Innovations sharp edge

Innovation’s Sharp Edge

By Matt Nicol
How two seemingly unrelated worlds – disease prevention and criminal justice – collided to create fresh thinking and systemic, life-saving innovation.

I’m walking home from work and Camberwell New Road echoes to the sound of an air ambulance and a fleet of police cars. It’s the soundtrack to another stabbing. Despite its leafy roads and collection of cafes and restaurants, the Borough of Lambeth in South London is an epicentre of violent crime, the scene for six stabbings in the last three months.

Whilst the spiralling extent of knife crime in London is well documented, solutions to the problem are stuck in a rut. Councils double down on existing methods like stop-and-search (which has proven divisive and discriminatory) or knife amnesties and expect different results. It’s a senseless circle – tragic events strung together by inertia and media headlines – and there’s dire need for a new, innovative approach.

In 2005, Police Scotland were similarly stuck. Glasgow was the murder capital of Western Europe and existing police strategies consistently failed to break the cycle of violence. They decided it was time to radically change, piloting and launching the Violence Reduction Unit; a pioneering, public health approach that treats violence like an infectious disease.

Since then, the murder rate in Scotland has halved. The VRU’s innovative methodology has driven this life saving impact, and offers lessons for solving other complex issues:

 

Find a fresh approach.

Some fine innovations are powered by astutely borrowing from other industries. The VRU’s approach was inspired by Professor Gary Slutkin, who has drawn parallels between the spread of violence and an infection process like Flu or Tuberculosis for the last 20 years. Through this medical lens the problem became a scientific enterprise, as opposed to moral or legal one, stimulating much-needed fresh perspectives.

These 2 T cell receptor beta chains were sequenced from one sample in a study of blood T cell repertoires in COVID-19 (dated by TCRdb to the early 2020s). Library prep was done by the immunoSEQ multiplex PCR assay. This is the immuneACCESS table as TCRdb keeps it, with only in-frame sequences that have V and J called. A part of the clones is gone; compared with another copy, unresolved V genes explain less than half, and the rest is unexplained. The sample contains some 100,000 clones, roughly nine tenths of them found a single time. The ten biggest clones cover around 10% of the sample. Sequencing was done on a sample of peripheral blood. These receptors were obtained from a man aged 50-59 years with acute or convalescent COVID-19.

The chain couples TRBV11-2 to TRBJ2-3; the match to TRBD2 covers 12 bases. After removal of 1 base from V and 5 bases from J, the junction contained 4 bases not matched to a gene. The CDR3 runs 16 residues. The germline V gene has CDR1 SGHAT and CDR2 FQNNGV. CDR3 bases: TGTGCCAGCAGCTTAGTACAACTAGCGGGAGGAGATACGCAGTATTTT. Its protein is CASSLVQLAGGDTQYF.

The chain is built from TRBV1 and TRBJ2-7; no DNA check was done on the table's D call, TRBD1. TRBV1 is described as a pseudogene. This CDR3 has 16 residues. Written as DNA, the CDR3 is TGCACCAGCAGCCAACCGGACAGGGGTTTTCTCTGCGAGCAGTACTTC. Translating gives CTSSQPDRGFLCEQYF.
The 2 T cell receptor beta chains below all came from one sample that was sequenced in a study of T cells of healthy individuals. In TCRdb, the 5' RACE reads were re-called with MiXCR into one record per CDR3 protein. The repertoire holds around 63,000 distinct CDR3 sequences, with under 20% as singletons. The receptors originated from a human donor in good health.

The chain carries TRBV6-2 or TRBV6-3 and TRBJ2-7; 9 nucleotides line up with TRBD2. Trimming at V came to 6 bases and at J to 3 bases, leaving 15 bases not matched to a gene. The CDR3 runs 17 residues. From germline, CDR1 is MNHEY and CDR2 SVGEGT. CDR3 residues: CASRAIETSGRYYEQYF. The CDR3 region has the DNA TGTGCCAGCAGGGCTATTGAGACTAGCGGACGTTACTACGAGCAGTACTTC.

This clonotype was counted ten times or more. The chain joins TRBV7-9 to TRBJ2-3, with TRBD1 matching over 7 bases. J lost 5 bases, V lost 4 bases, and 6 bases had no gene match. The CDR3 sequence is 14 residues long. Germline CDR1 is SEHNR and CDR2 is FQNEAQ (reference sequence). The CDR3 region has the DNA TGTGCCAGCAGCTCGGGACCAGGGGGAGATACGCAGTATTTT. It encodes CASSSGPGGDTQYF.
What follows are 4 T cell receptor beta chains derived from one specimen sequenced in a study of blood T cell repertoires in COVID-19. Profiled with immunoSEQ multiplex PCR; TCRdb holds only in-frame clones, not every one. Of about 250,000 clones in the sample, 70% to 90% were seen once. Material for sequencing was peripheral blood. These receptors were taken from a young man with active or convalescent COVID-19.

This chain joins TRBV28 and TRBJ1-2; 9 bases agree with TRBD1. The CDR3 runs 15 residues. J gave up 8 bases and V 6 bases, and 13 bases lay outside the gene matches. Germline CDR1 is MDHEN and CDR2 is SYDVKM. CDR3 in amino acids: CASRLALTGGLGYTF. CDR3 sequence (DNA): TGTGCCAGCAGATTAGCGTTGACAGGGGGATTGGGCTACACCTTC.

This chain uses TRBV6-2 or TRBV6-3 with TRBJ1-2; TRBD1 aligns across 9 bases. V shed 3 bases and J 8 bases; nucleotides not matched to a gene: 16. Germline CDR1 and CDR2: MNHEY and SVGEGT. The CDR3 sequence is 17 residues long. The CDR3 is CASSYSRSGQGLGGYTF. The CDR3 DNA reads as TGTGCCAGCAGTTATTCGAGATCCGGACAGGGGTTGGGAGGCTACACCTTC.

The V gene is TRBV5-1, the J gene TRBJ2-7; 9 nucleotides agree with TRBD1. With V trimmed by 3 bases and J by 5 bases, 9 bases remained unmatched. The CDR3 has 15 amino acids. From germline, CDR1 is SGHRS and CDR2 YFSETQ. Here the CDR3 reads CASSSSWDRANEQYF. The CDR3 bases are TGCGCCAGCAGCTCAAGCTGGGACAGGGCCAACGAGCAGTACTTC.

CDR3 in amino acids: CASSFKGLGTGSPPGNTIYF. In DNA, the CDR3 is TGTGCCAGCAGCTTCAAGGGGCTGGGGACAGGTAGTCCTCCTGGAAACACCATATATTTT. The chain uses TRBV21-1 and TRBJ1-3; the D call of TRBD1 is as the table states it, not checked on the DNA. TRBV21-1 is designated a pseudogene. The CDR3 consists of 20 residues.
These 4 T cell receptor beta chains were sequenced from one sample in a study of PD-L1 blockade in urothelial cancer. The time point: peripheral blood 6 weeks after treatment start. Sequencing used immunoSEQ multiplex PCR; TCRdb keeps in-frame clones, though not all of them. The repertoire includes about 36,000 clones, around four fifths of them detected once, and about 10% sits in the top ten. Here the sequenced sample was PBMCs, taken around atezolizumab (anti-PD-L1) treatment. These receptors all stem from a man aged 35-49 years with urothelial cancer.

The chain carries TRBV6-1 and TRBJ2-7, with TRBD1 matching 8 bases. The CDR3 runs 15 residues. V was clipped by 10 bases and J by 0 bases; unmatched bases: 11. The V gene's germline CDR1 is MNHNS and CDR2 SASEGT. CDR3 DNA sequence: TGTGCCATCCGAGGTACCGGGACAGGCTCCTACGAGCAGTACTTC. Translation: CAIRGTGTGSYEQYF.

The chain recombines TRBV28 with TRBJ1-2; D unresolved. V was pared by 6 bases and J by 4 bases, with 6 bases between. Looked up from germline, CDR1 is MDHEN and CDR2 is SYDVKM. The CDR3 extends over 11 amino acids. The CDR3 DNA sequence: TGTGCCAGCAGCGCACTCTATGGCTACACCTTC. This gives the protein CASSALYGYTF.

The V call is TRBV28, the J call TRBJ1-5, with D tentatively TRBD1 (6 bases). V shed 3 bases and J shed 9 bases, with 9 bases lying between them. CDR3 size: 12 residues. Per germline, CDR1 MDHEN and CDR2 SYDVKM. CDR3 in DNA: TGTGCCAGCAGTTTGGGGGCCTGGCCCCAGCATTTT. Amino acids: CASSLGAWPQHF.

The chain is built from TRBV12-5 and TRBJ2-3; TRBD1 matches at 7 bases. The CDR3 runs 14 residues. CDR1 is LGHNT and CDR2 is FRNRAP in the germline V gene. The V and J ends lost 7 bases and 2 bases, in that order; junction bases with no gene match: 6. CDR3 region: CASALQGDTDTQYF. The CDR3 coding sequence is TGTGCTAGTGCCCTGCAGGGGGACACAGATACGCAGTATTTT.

Whilst analysing homicide statistics in Chicago, Slutkin realised that (like infectious disease) the greatest predictor of violence is interaction with a previous case of violence, either as a victim or perpetrator. Following this logic, the VRU’s strategy was to intervene and support both the culprits and casualties of violence. Like suppressing an outbreak of Cholera, by isolating those at risk you interrupt transmission to the next wave of victims and prevent future spread.

 

Unearth the real problem.

Inspired by the world of medicine, Police Scotland were able to reframe their approach and ask themselves a different question to the painstaking previous decades. Like their current Metropolitan counterparts, they’d been responding to the symptoms of violence through punishment and rehabilitation. But their new public health approach changed things; why treat the symptoms of Malaria from a hospital bed when you can use a mosquito net?

By reframing the question from ‘how can we punish violence?’ to ‘how can we prevent violence?’, the VRU could intervene and support young people beforethey turned weapons – inoculating them from violent crime rather than stitching them up in intensive care.

 

Change the game to change behaviour.

As many organisations know, shifting behaviours accumulated over decades is tough. Incremental changes like advanced weapon scanning systemsare currently having little impact in London – breaking behaviour needs a more radical approach.

In Glasgow, they started by listening. Through gathering information from victims, offenders, social services, education, mental health teams and community groups, the VRU was able to piece together an accurate picture of those at risk and the triggers for violence. They employed ex-offenders to work as their experts on the ground, training them to intervene when tensions simmered.

It was a bottom-up, systemic and inclusive approach echoing public health programmes like ending the AIDs epidemic.As Christine Goodall, founder of Medics Against Violence, says;

“You can arrest as many people as you like. You can search as many people as you like. You can throw away the key if you want to. It just won’t solve the problem.”

 

The success of this method in Scotland adds further weight to the theory that we can treat violence like an epidemic. And with the Mayor of London pledging his support to a public health approach this week, there’s real potential to start experimenting with an approach which could break the wheel of inertia, sirens and loss in Lambeth and beyond.